Grasshopper

algorithmic modeling for Rhino

# Manhattan 3d

voronoi

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Comment by Shkattii on May 12, 2015 at 1:33am

Very interesting! This is exactly what I wanted to do for my project which it can creates unique interior spaces. Would you be able to share on how you got it to work in 3D, it would be much appreciated if you can share the definition with me. Thanks

Comment by taz on April 4, 2013 at 3:55pm

Well, now at least I know where the name comes from but, yeah, Wikipedia is more like a black hole once you move beyond general definitions...

Comment by Christos Antonopoulos on April 4, 2013 at 3:16pm

@Vicente That is great!It looks more complicated than I would think. Certainly I would not be able to develop smt like that. I will do it myself too. Thanks a lot!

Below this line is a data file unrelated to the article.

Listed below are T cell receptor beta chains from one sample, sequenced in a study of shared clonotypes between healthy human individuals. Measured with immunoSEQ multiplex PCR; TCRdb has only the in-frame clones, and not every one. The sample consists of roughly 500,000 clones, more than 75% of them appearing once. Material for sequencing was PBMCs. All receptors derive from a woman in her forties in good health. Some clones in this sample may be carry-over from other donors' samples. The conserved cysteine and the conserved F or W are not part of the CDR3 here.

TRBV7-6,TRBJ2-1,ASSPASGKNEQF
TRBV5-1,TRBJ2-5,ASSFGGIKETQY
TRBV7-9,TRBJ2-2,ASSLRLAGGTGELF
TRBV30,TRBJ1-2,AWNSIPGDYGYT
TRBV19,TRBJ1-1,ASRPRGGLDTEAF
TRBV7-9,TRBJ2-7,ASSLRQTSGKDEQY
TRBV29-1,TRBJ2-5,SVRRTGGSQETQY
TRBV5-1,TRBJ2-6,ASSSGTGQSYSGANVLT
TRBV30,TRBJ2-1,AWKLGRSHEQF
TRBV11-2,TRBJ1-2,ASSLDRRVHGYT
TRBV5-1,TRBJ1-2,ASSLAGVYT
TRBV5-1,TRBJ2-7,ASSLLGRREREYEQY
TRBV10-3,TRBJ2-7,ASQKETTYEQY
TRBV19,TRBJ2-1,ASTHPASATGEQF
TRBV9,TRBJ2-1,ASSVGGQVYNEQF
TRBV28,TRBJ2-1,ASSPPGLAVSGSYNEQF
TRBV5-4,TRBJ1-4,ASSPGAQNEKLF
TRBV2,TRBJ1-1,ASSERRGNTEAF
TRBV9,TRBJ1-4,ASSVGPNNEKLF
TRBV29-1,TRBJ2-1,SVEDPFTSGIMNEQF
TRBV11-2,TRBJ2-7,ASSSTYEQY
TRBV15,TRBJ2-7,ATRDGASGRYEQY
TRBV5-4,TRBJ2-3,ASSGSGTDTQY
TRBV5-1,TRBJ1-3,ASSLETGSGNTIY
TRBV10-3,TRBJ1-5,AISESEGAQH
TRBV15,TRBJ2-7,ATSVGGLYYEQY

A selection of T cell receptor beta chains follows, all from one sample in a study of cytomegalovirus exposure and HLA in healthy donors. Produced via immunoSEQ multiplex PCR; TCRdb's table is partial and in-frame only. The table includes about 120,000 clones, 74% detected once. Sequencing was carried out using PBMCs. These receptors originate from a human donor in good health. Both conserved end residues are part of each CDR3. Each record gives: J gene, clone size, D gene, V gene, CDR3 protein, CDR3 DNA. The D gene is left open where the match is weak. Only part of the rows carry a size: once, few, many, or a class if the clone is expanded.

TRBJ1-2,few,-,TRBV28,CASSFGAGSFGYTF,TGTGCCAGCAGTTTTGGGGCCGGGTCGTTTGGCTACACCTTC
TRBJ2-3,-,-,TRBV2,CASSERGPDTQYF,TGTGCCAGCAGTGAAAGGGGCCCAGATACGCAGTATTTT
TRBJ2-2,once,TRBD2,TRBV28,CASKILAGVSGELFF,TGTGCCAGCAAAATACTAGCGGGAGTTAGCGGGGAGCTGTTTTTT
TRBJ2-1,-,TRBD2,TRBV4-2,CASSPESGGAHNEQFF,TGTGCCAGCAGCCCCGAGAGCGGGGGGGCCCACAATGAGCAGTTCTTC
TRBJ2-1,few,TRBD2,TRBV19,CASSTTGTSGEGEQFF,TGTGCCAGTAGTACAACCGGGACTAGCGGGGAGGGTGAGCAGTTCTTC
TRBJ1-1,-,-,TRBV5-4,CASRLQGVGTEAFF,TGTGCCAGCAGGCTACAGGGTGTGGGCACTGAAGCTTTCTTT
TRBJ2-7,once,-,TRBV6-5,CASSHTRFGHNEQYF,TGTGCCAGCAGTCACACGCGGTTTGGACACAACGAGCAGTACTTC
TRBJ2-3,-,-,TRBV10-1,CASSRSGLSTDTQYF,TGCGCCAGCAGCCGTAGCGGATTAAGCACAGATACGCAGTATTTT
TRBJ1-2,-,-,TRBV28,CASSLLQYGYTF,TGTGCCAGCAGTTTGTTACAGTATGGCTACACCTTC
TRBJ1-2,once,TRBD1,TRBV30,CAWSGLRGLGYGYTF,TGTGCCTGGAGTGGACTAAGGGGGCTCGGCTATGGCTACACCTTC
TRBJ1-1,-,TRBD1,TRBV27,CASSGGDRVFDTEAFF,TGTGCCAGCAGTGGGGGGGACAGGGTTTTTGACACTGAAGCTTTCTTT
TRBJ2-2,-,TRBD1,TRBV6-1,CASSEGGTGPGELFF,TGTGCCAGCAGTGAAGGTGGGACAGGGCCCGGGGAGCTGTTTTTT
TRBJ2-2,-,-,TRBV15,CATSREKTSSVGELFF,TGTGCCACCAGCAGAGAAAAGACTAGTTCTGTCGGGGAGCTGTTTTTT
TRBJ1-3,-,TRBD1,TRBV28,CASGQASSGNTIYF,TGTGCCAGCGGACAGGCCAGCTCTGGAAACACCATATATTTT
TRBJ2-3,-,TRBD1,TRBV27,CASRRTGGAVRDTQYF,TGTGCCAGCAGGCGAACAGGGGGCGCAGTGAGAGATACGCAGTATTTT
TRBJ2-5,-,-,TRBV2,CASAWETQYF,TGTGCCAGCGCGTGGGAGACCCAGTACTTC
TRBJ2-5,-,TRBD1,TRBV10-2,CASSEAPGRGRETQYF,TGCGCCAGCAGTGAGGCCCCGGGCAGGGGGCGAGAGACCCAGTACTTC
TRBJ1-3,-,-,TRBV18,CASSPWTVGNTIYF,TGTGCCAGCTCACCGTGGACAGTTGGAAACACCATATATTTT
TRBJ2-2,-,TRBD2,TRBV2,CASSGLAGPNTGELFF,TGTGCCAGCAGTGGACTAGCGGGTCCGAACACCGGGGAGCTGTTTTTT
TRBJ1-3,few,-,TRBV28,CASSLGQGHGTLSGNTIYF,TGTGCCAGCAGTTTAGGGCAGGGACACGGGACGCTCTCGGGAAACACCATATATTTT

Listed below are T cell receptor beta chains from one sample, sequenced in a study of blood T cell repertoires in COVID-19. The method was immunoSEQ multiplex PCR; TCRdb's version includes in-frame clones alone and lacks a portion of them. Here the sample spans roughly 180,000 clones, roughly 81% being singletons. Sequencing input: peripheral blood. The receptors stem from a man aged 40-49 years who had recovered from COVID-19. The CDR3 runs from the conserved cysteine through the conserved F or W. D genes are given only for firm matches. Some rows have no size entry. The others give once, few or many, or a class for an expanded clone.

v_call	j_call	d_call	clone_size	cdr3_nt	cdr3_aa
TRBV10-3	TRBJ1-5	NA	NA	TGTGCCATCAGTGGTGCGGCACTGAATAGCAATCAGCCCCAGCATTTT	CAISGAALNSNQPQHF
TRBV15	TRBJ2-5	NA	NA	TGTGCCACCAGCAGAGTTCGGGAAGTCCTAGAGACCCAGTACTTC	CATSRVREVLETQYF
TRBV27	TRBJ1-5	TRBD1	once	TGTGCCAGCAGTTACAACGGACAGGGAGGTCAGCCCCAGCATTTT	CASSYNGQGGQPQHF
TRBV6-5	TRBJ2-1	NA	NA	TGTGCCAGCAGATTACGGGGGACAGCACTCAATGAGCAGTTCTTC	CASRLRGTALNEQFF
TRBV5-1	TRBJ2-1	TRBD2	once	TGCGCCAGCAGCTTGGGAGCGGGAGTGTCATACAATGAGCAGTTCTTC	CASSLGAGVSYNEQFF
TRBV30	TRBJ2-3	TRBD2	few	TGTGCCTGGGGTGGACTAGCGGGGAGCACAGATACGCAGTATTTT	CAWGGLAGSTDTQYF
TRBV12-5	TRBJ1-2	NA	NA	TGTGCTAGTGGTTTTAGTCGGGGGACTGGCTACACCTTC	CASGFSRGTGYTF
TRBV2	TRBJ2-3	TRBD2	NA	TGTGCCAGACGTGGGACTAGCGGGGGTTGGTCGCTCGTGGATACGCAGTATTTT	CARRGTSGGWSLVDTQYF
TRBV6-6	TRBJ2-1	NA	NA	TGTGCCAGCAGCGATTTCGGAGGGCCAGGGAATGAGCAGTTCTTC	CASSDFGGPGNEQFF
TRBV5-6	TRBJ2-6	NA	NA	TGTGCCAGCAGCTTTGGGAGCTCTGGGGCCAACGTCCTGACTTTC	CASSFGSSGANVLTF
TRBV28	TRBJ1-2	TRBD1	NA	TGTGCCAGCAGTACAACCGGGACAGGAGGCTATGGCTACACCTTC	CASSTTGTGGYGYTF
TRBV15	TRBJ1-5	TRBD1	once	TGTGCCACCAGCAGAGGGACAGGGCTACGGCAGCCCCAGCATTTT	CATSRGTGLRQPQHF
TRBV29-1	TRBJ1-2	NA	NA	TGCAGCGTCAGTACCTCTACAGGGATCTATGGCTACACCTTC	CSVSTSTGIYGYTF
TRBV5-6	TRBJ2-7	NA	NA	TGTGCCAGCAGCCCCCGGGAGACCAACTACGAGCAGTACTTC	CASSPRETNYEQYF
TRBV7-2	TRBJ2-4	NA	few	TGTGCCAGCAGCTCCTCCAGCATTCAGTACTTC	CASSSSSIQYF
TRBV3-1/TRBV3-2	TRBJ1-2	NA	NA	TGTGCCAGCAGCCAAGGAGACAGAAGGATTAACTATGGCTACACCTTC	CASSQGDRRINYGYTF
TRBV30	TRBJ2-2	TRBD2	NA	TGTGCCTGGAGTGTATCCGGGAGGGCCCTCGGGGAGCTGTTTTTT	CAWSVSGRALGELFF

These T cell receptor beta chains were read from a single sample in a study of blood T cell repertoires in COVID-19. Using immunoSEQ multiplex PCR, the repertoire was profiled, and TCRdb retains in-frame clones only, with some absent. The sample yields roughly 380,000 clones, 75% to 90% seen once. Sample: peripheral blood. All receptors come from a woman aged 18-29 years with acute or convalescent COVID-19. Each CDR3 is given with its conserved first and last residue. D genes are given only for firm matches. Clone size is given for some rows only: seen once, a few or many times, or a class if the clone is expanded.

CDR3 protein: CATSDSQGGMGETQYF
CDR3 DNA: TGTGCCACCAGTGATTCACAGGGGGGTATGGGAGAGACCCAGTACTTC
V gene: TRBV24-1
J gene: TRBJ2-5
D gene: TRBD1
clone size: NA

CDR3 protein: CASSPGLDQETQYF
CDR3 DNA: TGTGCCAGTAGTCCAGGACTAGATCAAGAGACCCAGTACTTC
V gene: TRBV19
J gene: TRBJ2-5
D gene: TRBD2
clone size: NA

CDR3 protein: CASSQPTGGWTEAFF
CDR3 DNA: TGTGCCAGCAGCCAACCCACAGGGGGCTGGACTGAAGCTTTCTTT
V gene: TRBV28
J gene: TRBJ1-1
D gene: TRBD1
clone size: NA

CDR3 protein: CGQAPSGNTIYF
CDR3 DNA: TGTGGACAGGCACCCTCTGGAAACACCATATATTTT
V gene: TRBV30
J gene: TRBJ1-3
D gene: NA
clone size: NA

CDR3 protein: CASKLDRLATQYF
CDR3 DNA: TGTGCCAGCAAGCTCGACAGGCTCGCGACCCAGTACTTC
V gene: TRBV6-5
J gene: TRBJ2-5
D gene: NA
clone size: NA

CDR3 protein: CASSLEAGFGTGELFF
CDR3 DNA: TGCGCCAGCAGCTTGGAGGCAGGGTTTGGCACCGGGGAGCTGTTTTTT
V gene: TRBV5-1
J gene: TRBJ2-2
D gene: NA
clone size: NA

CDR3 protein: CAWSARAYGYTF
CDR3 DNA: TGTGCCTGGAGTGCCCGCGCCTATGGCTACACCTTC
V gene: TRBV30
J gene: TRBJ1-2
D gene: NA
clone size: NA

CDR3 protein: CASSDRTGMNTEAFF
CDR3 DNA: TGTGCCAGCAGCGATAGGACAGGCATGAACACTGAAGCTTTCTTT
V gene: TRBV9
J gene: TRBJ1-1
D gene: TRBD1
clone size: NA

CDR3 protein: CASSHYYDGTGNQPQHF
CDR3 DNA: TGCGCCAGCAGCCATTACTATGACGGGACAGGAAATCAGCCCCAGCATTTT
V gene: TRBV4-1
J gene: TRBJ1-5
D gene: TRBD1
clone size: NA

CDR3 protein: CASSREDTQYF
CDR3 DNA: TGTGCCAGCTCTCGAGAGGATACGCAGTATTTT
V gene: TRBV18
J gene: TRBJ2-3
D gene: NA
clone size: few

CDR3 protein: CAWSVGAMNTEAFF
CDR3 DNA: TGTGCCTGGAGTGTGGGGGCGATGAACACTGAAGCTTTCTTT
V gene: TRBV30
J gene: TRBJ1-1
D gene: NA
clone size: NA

Comment by Vicente Soler on April 4, 2013 at 2:51pm

The geometrical version I can't get it quite as simple:

Comment by Vicente Soler on April 4, 2013 at 12:02pm

Comment by taz on April 4, 2013 at 11:19am

Thank goodness for Wikipedia or I wouldn't understand anything!

Comment by Vicente Soler on April 4, 2013 at 11:04am

Btw, after actually looking at the article the max norm is not really the rectilinear distance but the maximum distance to one of the axis. It looks similar but it's not the Manhattan voronoi.

Comment by Arie-Willem de Jongh on April 4, 2013 at 10:18am

Really nice Mateusz!

Comment by Christos Antonopoulos on April 4, 2013 at 10:02am

@Vicente Now I understand it more. Thanks for the components view too. I will give it a go myself to understand its logic. Thanks again!

Comment by Vicente Soler on April 4, 2013 at 7:32am

Christos, if you don't mind the raster method of doing it (how I presume the images in your link were generated), it's very easy using simple components:

The 'max norm' they are referring is just the rectilinear distance. Rather than applying the Pythagorean theorem to find the distance between two points, you just add up the absolute values of each axis of the vector between the two. For example, if I have a vector {1,2,0} the 'max norm' distance is 3.